Local centres that facilitate a mixture of commercial, retail, residential and other land uses based on market demand and investment confidence rather than single land use zone boundaries.
A place which has the largest commercial component of any location in the region and that provides a full range of higher-order services, including hospitals and tertiary education services. Gosford City is the regional city for the Central Coast.
A corridor in the region that has been strategically identified for future growth. The Central Coast region has the Northern Growth Corridor and the Southern Growth Corridor.
The Central Coast region has two regional (economic) gateways: the Southern Economic Gateway (Somersby and surrounds) and the Northern Economic Gateway located at Warnervale (Wyong Employment Zone and surrounds).
Rural villages are low-density clustered human settlements. The Central Coast region hosts a number of rural villages, including Jilliby, Yarramalong, Kulnura, Dooralong, Central Mangrove, Mangrove Mountain, Peats Ridge, Somersby and Calga.
Centres of regional strategic importance. The Central Coast region hosts a number of (established) strategic centres, including Gosford (regional city), Erina, Tuggerah and Wyong.
Meeting the needs of the present without compromising the ability of future generations to meet their own needs.
1 NSW Department of Planning and Infrastructure 2012, North Wyong Shire Structure Plan, New South Wales Government, Sydney.
2 Bureau of Transport Statistics, Transport for NSW 2014, BTS Employment forecast summary 2011-2041 (Release V2.0) (data and information ‘as supplied’ or ‘based on’ BTS data), New South Wales Government, Chippendale, NSW, Australia.
3 Regional Development Australia, August 2016, Central Coast Community Profile, Australian Government, retrieved from Profile. Id: http://profile.id.com.au/central-coast-nsw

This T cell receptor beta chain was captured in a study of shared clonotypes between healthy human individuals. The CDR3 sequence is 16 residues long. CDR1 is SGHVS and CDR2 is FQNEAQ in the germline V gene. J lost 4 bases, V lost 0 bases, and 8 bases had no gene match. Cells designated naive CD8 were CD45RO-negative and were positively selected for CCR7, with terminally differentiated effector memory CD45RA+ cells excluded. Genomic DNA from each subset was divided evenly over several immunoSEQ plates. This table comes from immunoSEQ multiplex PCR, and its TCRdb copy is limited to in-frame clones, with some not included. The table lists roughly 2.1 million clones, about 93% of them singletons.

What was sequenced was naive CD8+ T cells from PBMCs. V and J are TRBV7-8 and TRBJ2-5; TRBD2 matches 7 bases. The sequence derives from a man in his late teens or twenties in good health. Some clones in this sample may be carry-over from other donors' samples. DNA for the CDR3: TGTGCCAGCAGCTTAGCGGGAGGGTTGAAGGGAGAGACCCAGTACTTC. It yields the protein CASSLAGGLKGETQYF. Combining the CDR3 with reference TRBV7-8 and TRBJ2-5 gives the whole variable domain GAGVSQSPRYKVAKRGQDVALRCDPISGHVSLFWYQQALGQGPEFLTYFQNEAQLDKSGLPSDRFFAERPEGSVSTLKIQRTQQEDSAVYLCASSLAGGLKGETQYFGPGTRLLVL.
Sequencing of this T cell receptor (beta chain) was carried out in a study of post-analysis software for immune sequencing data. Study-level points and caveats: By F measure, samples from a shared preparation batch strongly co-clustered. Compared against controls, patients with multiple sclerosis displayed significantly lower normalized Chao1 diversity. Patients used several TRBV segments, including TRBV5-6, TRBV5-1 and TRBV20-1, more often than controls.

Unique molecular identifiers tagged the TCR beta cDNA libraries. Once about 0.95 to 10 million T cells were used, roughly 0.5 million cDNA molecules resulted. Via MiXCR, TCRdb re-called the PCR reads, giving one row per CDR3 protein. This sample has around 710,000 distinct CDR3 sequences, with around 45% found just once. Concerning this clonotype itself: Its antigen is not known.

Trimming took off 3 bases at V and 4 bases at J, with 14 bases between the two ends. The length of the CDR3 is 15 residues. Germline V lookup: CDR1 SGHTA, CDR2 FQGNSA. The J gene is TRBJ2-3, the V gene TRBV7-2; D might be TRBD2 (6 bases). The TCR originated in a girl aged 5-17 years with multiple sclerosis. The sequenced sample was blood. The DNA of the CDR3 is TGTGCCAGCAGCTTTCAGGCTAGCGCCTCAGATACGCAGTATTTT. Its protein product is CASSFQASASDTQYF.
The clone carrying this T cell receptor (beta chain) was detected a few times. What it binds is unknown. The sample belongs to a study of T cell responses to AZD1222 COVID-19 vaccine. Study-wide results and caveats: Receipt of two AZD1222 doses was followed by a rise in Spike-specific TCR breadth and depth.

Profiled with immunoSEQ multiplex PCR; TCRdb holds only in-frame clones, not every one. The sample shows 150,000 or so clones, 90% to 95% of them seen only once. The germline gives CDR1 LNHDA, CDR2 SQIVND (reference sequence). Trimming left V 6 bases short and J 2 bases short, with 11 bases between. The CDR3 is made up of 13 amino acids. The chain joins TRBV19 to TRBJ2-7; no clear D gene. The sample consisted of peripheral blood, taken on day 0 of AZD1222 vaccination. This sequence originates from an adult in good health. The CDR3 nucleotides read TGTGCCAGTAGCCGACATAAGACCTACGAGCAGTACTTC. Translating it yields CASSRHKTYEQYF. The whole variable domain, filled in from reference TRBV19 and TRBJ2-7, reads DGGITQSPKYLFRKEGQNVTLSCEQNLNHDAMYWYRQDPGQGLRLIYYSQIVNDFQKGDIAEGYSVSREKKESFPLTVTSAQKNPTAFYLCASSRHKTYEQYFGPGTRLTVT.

4 Bureau of Transport Statistics, Transport for NSW 2014, BTS Employment forecast summary 2011-2041 (Release V2.0) (data and information ‘as supplied’ or ‘based on’ BTS data), New South Wales Government, Chippendale, NSW, Australia.
5 NSW Treasury 2014, Budget Paper No. 4, 2014-15 Infrastructure Statement, p. 52, New South Wales Government, viewed 25 July 2016, http://www.treasury.nsw.gov.au/__data/assets/pdf_file/0003/124257/BP4_Infrastructure_Statement_2014-15_dnd.pdf (pdf 926 KB)
6 Department of Planning and Environment 2016, Employment Lands Development Monitoring (“Forthcoming” release), New South Wales Government, Sydney.
7 NSW Department of Trade and Investment, Economic Profile Central Coast, p. 7
8 Ibid., p. 4.
9 NSW Department of Industry, unpublished, ‘Comments on draft Central Coast Regional Plan Outline', using ABS data and applying the standard ABS multiplier for agriculture production, New South Wales Government.
10 Ibid., p. 3.
11 Regional Development Australia Central Coast NSW, Central Coast Economic Profile, Australian Government, retrieved from http://economy.id.com.au/central-coast-nsw
12 Department of Environment and Conservation (NSW) 2004, Wildlife Corridors, viewed 17 June 2016 at http://www.environment.nsw.gov.au/resources/naturelandholderNotes15 WildlifeCorridors.pdf (pdf 303 KB).
13 NSW Department of Planning and Environment, New South Wales State and Local Government Area Population Projections 2011-2036, Sydney.
14 Australian Bureau of Statistics (2013), Wyong Regional Data Summary and Gosford Regional Data Summary, Canberra.
15 Australian Bureau of Statistics (2015), Counts of Australian Businesses including Entries and Exists, Jun 2010 to Jun 2014, Canberra.
16 Op cit., NSW Department of Planning and Environment 2016, New South Wales State and Local Government Area Population Projections 2011–2036.
17 NSW Department of Housing, 2015, Greater Metropolitan Region – Time Series of Median Sales Prices ($’000), March Quarter 1991 to March Quarter 2015, Sydney.
18 Department of Planning and Environment 2015, unpublished, ‘Central Coast Dwelling Completions (1996-97 – 2014-2015)’, New South Wales Government, Sydney.
19 Op cit., NSW Department of Planning and Environment, New South Wales State and Local Government Area Population Projections 2011–2036.
Page last updated: 15/09/2021